Keeping Your Needlework Clean

Written by Katrina Renouf

The best way to clean your needlework is to keep it clean fromrepparttar beginning; this doesn’t always happen (as I very well know). I can give you some tips on how to make this more likely to happen, and also how to get out those inevitable stains.

One ofrepparttar 145334 first things you can do to prevent stains is to setrepparttar 145335 colors in your fabric and floss. It isn’t always necessary to wash your fabric first, but a good thing to do is to put it in a solution of one part white vinegar to three parts cold water. This ensures thatrepparttar 145336 colors won’t run. I have never heard of this shrinkingrepparttar 145337 fabric either, so don’t worry about that, just make sure you always use cold water. It’s always a good idea to setrepparttar 145338 colors in regular cotton threads, especiallyrepparttar 145339 darker ones. You can use that same solution to setrepparttar 145340 colors in your threads, just soak them for about 15 minutes. After soaking, rinse in cold water for a few minutes or untilrepparttar 145341 water runs clear. Just dry them on a towel overnight, and they’ll be ready to use inrepparttar 145342 morning.

Naturallyrepparttar 145343 best way to prevent stains while stitching is to make sure that your hands are clean. You should also avoid using hand lotion since most lotions contain an oil product which ca result in greasy spots on your needlework. Hoops are also notorious for leaving dirty marks. I suggest using tissue paper with a small open area forrepparttar 145344 section being stitched. Also, removingrepparttar 145345 hoop when you are not stitching can cut down on marks dramatically. A third major way to stain your fabric is by having someone else spill something on it or otherwise stain it while you’re not around. People with children know how easy that can happen. The best solution for this is to store your projects in plastic zipper bags. They now make them with small holes in them to allow them to breath. Make sure that you roll your fabric instead of folding it. The creases caused by folding tend to collect dirt, and are difficult to get out even if they’re ironed.

Now, to discussrepparttar 145346 inevitable, No matter what we do to prevent them, stains do happen. Make sure you deal withrepparttar 145347 stain as soon as it happens, letting it sit untilrepparttar 145348 piece is done will make it more difficult to getrepparttar 145349 stain out. One tip I have heard is that you should always use a pure soap, like Ivory, and not detergent or WoolLite, since they can have dyes or bleach in them. I have divided uprepparttar 145350 following paragraphs intorepparttar 145351 most common stains, and ways I have heard to get them out.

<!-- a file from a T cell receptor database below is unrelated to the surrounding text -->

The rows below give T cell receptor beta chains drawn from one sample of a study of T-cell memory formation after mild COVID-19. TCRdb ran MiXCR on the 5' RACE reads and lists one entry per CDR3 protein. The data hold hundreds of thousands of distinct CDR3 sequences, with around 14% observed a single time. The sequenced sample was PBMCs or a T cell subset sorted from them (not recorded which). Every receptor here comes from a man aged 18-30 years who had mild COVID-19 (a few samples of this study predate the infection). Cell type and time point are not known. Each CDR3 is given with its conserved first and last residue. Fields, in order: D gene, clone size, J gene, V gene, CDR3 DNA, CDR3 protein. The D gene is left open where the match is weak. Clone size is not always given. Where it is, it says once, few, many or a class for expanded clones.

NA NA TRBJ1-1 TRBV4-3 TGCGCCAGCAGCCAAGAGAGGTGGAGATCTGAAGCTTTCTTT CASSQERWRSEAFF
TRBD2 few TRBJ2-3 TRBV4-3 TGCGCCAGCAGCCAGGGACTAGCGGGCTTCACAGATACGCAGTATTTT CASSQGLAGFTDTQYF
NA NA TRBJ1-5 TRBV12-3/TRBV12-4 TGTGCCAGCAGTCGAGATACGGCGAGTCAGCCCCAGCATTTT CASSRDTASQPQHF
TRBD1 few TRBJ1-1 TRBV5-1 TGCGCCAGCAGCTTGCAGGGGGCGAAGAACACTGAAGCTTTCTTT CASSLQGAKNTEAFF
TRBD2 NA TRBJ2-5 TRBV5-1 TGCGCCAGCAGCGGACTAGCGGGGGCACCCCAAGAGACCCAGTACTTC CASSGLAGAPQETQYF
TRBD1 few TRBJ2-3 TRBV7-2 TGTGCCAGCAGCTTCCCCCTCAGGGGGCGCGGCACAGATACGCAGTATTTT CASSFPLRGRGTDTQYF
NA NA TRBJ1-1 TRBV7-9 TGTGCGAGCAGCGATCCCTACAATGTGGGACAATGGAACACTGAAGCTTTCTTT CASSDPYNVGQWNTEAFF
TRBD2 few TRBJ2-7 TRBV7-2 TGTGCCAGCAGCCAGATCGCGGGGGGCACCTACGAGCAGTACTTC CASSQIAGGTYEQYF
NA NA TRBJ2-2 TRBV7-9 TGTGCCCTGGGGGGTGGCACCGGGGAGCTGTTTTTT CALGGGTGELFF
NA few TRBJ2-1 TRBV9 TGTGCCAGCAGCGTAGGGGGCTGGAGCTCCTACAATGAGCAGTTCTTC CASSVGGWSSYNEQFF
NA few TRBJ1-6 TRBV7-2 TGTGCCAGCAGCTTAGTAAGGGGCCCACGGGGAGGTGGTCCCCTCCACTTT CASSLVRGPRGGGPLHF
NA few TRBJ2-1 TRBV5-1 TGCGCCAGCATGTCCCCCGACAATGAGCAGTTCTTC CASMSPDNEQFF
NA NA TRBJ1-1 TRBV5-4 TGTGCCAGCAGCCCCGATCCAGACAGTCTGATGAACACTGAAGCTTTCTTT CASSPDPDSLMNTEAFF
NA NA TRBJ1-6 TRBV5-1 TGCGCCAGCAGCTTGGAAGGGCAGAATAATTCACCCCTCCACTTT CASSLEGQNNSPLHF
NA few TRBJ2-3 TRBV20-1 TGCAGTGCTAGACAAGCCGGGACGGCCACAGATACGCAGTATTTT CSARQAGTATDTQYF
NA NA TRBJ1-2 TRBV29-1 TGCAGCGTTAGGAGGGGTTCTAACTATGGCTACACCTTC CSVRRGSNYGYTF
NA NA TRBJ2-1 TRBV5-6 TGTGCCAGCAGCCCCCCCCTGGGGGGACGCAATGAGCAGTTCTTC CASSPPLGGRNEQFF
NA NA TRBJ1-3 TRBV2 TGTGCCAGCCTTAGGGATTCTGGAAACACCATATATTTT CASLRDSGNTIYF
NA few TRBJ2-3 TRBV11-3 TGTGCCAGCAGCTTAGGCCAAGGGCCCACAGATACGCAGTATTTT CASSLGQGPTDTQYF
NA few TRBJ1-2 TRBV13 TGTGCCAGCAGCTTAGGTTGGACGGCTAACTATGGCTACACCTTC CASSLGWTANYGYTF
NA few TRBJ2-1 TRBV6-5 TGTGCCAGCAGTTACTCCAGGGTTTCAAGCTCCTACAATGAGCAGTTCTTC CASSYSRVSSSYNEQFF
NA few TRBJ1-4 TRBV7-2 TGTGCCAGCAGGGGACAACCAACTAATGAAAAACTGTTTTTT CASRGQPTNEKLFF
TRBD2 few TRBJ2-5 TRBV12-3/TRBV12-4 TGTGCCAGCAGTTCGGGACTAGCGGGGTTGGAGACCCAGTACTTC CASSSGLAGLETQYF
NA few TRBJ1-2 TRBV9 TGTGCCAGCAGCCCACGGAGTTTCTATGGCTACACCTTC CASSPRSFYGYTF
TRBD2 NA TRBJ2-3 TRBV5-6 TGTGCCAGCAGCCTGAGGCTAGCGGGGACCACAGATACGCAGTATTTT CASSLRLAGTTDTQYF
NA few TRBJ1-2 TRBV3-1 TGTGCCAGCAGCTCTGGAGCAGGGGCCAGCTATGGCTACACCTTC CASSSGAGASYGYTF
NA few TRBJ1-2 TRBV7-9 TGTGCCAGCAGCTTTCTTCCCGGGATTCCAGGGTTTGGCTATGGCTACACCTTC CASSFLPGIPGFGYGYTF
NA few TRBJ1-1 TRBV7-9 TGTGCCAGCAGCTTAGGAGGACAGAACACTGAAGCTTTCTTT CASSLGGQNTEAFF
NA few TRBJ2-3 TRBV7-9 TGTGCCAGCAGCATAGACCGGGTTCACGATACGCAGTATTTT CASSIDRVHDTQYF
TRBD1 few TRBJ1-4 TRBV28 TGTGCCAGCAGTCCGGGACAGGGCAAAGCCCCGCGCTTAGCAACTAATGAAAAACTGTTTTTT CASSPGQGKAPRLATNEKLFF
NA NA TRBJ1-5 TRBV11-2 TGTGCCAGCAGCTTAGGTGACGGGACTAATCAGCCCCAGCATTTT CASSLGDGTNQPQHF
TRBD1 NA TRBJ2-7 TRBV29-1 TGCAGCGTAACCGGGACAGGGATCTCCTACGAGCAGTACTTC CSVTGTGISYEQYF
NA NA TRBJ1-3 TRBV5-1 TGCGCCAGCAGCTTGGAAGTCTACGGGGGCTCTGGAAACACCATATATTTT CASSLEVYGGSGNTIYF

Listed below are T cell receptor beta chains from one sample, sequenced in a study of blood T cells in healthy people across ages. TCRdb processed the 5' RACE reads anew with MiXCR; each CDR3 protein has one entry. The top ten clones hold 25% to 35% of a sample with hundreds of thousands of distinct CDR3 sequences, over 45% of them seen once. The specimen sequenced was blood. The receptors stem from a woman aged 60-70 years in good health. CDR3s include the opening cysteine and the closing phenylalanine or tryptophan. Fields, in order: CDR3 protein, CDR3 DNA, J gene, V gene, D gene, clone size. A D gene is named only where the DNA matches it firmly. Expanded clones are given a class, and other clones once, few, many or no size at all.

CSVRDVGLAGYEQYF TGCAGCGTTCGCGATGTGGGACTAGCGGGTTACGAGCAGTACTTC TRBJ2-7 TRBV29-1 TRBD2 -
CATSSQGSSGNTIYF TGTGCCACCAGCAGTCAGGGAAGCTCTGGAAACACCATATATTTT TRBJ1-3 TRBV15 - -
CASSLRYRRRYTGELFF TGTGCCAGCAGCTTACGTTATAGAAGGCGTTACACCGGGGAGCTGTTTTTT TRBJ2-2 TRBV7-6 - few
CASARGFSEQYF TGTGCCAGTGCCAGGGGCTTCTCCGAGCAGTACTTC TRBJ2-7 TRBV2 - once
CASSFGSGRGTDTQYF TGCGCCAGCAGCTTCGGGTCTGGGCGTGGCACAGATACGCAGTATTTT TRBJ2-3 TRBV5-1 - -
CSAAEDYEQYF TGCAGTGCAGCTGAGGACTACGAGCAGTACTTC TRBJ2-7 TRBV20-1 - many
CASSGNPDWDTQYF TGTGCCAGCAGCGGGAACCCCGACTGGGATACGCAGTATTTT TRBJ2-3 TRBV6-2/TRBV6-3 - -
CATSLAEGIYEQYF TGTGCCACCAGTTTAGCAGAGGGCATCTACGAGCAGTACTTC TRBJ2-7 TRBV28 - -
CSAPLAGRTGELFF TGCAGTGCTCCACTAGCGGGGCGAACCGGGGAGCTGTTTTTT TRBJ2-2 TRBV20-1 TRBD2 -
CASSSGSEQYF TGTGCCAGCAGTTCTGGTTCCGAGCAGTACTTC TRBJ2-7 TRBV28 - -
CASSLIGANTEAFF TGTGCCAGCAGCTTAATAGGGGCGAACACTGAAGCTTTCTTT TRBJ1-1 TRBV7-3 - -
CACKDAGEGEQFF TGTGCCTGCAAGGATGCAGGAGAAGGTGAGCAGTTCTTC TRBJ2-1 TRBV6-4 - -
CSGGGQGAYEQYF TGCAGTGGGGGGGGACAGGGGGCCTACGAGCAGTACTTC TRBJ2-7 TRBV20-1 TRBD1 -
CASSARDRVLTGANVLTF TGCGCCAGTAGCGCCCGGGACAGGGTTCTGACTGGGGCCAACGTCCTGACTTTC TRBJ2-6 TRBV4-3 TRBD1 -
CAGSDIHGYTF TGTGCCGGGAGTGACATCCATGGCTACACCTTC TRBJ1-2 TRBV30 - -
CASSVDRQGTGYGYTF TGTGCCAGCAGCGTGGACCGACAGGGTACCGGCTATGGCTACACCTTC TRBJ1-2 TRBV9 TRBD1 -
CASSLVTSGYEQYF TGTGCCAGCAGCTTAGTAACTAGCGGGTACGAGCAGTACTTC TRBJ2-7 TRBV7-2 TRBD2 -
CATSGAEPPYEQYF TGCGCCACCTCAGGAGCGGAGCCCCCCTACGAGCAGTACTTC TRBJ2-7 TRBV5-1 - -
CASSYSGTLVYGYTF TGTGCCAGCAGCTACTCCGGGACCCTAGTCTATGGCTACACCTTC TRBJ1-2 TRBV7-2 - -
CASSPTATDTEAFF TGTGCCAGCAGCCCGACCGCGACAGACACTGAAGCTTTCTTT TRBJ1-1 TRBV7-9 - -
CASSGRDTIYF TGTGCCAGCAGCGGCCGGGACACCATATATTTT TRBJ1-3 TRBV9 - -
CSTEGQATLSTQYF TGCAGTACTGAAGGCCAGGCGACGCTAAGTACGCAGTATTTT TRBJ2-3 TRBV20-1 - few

Repetitve Stress Injuries Due to Needlework

Written by Katrina Renouf

Doing a lot of needlework can cause repetitive stress injury (RSI), especially when combined withrepparttar large amount of typing that many people do nowadays. It is caused whenrepparttar 145333 same movement is done repeatedly. Sports medicine physicians categorizerepparttar 145334 levels of injuries based onrepparttar 145335 symptoms and impact onrepparttar 145336 wrist’s performance. This grading helps guiderepparttar 145337 treatment and rehabilitation process. Grade 1 is when there is no pain while stitching, but there is some discomfort afterward (either immediately or duringrepparttar 145338 evening orrepparttar 145339 following days). Grade 2 is when there is some discomfort while stitching but it doesn’t interfere with performance. Grade 3 is when there’s discomfort while stitching and it does interferes with performance. And finally, grade 4 is whenrepparttar 145340 discomfort is so intense that stitching cannot be performed at all. Of course, none of us want to reach this level!!!

There are various treatments for your wrist, depending onrepparttar 145341 grade ofrepparttar 145342 injury. Grade 1 can be treated by stitching 25% less, and that’s all that's required. Stitching can be gradually increased asrepparttar 145343 symptoms allow, but be careful not to push it too much and cause a reinjury. Grade 2 injuries can be cared for by reducingrepparttar 145344 duration of your stitching by 50%. In addition to ice and stretches, consider using nonsteroidal anti-inflammatory agents. Physical therapy is not absolutely necessary at this point, but can be considered. When pain is gone,repparttar 145345 therapist should teach an endurance program and strengthening exercises. Grade 3 is treated by “active" rest” whererepparttar 145346 stitcher should stop stitching completely but is allowed to moverepparttar 145347 affected part for daily activities. Physical therapy is needed to speed and end torepparttar 145348 discomfort, as well as to strengthen, increase endurance, and restore coordination. In addition torepparttar 145349 oral nonsteroidal anti-inflammatory agents, a corticosteroid injection may be considered at this time. Grade 4 injuries are treated with complete rest ofrepparttar 145350 affected part, usually involvingrepparttar 145351 use of a sling or splint (even casting is considered in severe cases). All ofrepparttar 145352 above options can also be used. If there is no improvement, orrepparttar 145353 condition recurs despite adequate treatment, then surgical intervention may be required.

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